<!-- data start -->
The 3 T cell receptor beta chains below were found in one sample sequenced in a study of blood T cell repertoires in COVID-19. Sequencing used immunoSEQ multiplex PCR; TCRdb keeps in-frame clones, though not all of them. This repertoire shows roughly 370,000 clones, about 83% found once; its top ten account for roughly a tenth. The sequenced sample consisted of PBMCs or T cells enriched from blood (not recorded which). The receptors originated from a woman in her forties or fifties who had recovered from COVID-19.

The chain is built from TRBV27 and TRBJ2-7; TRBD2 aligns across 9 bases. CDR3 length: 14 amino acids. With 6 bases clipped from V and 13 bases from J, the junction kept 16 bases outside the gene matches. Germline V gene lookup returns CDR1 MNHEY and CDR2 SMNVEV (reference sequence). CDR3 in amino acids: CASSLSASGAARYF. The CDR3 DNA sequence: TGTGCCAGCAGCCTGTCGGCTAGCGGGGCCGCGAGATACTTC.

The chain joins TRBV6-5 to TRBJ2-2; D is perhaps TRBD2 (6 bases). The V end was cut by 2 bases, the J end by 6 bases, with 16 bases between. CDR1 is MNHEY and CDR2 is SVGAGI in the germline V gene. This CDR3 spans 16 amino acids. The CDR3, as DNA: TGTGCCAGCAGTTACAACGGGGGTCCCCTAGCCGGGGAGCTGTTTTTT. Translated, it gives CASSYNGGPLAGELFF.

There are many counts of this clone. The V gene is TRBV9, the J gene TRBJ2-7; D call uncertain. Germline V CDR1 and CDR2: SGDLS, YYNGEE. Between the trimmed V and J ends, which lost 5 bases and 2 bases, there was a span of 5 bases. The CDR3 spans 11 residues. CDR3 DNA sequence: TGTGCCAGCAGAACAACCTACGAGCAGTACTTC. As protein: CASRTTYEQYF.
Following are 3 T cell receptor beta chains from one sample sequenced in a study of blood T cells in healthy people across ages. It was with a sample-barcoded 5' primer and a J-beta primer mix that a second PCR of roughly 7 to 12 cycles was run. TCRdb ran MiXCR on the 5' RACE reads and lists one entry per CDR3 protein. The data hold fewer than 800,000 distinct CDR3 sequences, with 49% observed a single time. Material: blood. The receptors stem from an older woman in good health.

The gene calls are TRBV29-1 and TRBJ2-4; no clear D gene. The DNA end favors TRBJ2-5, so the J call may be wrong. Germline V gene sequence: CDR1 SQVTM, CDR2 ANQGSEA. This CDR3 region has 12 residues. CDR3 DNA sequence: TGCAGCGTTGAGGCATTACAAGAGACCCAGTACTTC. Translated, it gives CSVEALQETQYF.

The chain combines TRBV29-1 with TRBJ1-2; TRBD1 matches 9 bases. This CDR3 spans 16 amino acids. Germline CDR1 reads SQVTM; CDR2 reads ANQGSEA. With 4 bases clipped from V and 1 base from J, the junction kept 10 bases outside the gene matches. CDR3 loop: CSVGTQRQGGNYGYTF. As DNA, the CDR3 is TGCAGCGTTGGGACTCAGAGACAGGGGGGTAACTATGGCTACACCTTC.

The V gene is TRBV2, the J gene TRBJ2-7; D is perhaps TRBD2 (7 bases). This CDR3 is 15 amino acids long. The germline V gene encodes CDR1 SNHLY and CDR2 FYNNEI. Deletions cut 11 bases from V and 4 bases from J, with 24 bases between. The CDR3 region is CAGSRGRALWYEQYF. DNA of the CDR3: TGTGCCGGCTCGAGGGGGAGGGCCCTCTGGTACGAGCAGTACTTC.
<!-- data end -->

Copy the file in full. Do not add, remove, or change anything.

The 3 T cell receptor beta chains below were found in one sample sequenced in a study of blood T cell repertoires in COVID-19. Sequencing used immunoSEQ multiplex PCR; TCRdb keeps in-frame clones, though not all of them. This repertoire shows roughly 370,000 clones, about 83% found once; its top ten account for roughly a tenth. The sequenced sample consisted of PBMCs or T cells enriched from blood (not recorded which). The receptors originated from a woman in her forties or fifties who had recovered from COVID-19.

The chain is built from TRBV27 and TRBJ2-7; TRBD2 aligns across 9 bases. CDR3 length: 14 amino acids. With 6 bases clipped from V and 13 bases from J, the junction kept 16 bases outside the gene matches. Germline V gene lookup returns CDR1 MNHEY and CDR2 SMNVEV (reference sequence). CDR3 in amino acids: CASSLSASGAARYF. The CDR3 DNA sequence: TGTGCCAGCAGCCTGTCGGCTAGCGGGGCCGCGAGATACTTC.

The chain joins TRBV6-5 to TRBJ2-2; D is perhaps TRBD2 (6 bases). The V end was cut by 2 bases, the J end by 6 bases, with 16 bases between. CDR1 is MNHEY and CDR2 is SVGAGI in the germline V gene. This CDR3 spans 16 amino acids. The CDR3, as DNA: TGTGCCAGCAGTTACAACGGGGGTCCCCTAGCCGGGGAGCTGTTTTTT. Translated, it gives CASSYNGGPLAGELFF.

There are many counts of this clone. The V gene is TRBV9, the J gene TRBJ2-7; D call uncertain. Germline V CDR1 and CDR2: SGDLS, YYNGEE. Between the trimmed V and J ends, which lost 5 bases and 2 bases, there was a span of 5 bases. The CDR3 spans 11 residues. CDR3 DNA sequence: TGTGCCAGCAGAACAACCTACGAGCAGTACTTC. As protein: CASRTTYEQYF.
Following are 3 T cell receptor beta chains from one sample sequenced in a study of blood T cells in healthy people across ages. It was with a sample-barcoded 5' primer and a J-beta primer mix that a second PCR of roughly 7 to 12 cycles was run. TCRdb ran MiXCR on the 5' RACE reads and lists one entry per CDR3 protein. The data hold fewer than 800,000 distinct CDR3 sequences, with 49% observed a single time. Material: blood. The receptors stem from an older woman in good health.

The gene calls are TRBV29-1 and TRBJ2-4; no clear D gene. The DNA end favors TRBJ2-5, so the J call may be wrong. Germline V gene sequence: CDR1 SQVTM, CDR2 ANQGSEA. This CDR3 region has 12 residues. CDR3 DNA sequence: TGCAGCGTTGAGGCATTACAAGAGACCCAGTACTTC. Translated, it gives CSVEALQETQYF.

The chain combines TRBV29-1 with TRBJ1-2; TRBD1 matches 9 bases. This CDR3 spans 16 amino acids. Germline CDR1 reads SQVTM; CDR2 reads ANQGSEA. With 4 bases clipped from V and 1 base from J, the junction kept 10 bases outside the gene matches. CDR3 loop: CSVGTQRQGGNYGYTF. As DNA, the CDR3 is TGCAGCGTTGGGACTCAGAGACAGGGGGGTAACTATGGCTACACCTTC.

The V gene is TRBV2, the J gene TRBJ2-7; D is perhaps TRBD2 (7 bases). This CDR3 is 15 amino acids long. The germline V gene encodes CDR1 SNHLY and CDR2 FYNNEI. Deletions cut 11 bases from V and 4 bases from J, with 24 bases between. The CDR3 region is CAGSRGRALWYEQYF. DNA of the CDR3: TGTGCCGGCTCGAGGGGGAGGGCCCTCTGGTACGAGCAGTACTTC.